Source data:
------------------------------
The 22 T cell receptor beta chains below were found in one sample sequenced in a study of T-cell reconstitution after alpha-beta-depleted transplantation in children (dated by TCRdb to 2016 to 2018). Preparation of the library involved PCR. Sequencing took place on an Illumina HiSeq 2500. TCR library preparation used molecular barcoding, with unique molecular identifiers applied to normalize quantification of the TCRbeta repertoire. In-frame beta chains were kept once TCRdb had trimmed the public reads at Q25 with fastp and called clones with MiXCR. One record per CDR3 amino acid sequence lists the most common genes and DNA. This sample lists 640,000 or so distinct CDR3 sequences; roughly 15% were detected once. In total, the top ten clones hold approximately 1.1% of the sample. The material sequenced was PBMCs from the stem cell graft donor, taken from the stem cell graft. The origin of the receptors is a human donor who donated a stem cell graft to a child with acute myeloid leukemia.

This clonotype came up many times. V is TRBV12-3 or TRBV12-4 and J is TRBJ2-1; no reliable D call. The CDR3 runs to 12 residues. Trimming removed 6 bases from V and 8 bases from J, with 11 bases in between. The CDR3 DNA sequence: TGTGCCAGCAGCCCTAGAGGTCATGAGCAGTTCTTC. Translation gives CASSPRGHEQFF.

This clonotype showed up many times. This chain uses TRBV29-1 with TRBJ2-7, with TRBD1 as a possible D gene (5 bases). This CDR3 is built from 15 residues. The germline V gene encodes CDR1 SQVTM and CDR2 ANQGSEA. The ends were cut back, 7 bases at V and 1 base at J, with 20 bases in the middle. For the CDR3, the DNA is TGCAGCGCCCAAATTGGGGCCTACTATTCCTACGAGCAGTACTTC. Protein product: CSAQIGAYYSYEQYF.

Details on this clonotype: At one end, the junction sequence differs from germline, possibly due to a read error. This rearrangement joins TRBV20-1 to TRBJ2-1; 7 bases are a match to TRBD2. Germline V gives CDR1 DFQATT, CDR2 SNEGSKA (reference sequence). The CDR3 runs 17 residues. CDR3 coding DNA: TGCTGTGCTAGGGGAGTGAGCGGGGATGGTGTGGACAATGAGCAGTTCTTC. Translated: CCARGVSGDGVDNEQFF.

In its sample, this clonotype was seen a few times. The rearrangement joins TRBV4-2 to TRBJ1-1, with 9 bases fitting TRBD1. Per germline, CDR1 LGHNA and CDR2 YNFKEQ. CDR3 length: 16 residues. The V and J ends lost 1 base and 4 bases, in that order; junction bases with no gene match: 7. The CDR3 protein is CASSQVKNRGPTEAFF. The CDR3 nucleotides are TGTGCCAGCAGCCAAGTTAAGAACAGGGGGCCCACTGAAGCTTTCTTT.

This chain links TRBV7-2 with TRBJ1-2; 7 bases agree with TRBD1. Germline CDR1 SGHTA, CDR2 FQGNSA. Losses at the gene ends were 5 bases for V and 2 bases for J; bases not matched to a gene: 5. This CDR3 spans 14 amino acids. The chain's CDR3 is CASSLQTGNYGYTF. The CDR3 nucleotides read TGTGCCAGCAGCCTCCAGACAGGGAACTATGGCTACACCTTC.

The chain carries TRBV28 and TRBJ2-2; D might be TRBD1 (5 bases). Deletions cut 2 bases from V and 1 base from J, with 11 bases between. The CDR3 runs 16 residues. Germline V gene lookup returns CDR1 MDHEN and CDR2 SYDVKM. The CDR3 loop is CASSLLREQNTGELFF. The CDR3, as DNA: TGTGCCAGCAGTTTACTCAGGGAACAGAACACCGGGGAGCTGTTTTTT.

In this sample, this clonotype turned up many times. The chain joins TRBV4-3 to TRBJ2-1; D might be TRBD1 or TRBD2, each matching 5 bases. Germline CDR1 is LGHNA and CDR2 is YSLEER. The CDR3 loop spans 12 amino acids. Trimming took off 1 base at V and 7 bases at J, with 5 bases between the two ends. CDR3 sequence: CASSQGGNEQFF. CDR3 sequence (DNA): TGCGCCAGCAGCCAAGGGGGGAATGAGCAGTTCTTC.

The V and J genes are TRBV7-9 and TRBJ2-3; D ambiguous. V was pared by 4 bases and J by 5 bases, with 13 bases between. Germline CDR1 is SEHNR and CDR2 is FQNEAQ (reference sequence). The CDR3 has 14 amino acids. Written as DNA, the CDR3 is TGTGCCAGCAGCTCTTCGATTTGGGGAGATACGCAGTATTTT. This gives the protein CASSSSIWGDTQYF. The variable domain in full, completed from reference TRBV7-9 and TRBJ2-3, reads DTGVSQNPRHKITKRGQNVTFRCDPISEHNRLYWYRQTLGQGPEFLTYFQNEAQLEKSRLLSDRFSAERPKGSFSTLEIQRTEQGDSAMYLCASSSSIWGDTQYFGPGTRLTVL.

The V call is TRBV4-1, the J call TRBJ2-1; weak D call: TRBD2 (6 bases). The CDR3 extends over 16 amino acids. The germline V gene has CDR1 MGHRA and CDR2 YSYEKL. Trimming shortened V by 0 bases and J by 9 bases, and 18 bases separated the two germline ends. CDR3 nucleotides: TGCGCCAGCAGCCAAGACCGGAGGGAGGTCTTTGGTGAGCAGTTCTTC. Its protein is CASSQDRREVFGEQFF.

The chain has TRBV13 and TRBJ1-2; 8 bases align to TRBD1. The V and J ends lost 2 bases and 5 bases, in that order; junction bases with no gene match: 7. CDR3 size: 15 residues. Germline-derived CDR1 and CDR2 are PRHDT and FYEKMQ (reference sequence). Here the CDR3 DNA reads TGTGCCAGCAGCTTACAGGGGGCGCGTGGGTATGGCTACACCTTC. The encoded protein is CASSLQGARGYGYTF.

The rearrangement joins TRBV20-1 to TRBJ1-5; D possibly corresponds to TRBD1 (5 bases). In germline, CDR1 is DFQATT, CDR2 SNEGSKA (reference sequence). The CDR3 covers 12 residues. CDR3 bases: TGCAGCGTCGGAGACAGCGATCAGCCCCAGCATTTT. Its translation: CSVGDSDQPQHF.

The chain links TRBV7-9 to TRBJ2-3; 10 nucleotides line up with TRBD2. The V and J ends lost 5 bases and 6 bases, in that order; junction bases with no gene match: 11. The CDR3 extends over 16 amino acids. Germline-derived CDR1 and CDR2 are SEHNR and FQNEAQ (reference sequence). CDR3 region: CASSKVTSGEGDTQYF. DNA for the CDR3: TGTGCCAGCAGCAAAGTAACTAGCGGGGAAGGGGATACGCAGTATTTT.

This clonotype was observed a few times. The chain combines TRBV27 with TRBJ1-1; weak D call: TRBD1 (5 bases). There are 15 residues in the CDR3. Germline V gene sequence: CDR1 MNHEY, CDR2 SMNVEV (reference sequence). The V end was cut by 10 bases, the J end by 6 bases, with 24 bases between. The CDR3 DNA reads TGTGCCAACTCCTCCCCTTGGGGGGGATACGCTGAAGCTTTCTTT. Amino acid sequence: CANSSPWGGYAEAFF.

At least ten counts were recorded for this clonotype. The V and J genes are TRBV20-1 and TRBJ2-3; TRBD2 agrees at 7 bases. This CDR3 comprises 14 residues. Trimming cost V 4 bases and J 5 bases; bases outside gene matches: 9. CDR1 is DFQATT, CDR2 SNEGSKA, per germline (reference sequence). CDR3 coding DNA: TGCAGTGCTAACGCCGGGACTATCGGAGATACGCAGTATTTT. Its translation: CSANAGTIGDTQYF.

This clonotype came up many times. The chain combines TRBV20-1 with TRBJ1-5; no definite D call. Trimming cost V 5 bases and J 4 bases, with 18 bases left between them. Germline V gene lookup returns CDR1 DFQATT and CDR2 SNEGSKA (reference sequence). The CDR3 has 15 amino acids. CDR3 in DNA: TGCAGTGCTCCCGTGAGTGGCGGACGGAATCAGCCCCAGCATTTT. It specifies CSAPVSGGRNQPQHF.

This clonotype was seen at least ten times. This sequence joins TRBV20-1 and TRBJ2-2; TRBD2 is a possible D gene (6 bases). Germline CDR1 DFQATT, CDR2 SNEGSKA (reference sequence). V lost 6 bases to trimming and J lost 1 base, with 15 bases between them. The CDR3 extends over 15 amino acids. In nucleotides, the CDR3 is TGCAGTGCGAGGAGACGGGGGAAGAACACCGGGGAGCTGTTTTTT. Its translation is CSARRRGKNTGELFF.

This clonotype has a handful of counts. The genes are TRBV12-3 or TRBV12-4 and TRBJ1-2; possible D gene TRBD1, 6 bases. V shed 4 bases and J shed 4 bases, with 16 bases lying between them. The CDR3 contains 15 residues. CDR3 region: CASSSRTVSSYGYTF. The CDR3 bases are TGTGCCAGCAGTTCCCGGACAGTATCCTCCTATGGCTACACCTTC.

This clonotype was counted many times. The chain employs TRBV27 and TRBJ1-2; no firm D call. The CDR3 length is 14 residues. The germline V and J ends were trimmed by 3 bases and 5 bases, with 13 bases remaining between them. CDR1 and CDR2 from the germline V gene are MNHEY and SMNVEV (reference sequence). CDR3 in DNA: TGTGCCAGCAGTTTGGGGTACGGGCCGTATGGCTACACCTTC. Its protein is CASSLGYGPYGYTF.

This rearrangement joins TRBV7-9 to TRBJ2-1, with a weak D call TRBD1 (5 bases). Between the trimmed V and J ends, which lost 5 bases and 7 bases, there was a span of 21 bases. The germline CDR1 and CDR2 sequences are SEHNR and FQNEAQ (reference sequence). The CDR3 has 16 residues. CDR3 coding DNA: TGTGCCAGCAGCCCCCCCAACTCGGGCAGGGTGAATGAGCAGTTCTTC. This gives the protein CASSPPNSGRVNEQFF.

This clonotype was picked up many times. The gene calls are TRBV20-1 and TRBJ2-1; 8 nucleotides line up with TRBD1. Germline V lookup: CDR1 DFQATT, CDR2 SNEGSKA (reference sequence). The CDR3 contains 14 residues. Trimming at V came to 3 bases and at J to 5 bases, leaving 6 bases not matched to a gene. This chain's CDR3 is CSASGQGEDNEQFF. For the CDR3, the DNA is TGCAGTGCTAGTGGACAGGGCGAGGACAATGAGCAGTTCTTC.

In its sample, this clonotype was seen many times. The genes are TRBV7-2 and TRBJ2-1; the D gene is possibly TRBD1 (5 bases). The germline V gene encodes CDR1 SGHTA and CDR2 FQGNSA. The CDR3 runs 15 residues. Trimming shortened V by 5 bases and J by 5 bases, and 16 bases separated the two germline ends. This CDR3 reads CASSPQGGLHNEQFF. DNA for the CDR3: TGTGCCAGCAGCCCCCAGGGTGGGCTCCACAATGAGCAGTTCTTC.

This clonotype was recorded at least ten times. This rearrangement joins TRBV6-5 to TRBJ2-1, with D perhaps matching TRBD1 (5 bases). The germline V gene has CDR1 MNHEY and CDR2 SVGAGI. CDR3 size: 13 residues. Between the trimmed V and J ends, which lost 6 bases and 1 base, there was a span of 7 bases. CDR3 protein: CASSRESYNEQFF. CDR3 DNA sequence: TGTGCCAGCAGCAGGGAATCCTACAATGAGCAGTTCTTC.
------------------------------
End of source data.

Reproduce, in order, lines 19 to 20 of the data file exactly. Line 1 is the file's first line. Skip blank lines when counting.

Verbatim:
This clonotype was counted many times. The chain employs TRBV27 and TRBJ1-2; no firm D call. The CDR3 length is 14 residues. The germline V and J ends were trimmed by 3 bases and 5 bases, with 13 bases remaining between them. CDR1 and CDR2 from the germline V gene are MNHEY and SMNVEV (reference sequence). CDR3 in DNA: TGTGCCAGCAGTTTGGGGTACGGGCCGTATGGCTACACCTTC. Its protein is CASSLGYGPYGYTF.

This rearrangement joins TRBV7-9 to TRBJ2-1, with a weak D call TRBD1 (5 bases). Between the trimmed V and J ends, which lost 5 bases and 7 bases, there was a span of 21 bases. The germline CDR1 and CDR2 sequences are SEHNR and FQNEAQ (reference sequence). The CDR3 has 16 residues. CDR3 coding DNA: TGTGCCAGCAGCCCCCCCAACTCGGGCAGGGTGAATGAGCAGTTCTTC. This gives the protein CASSPPNSGRVNEQFF.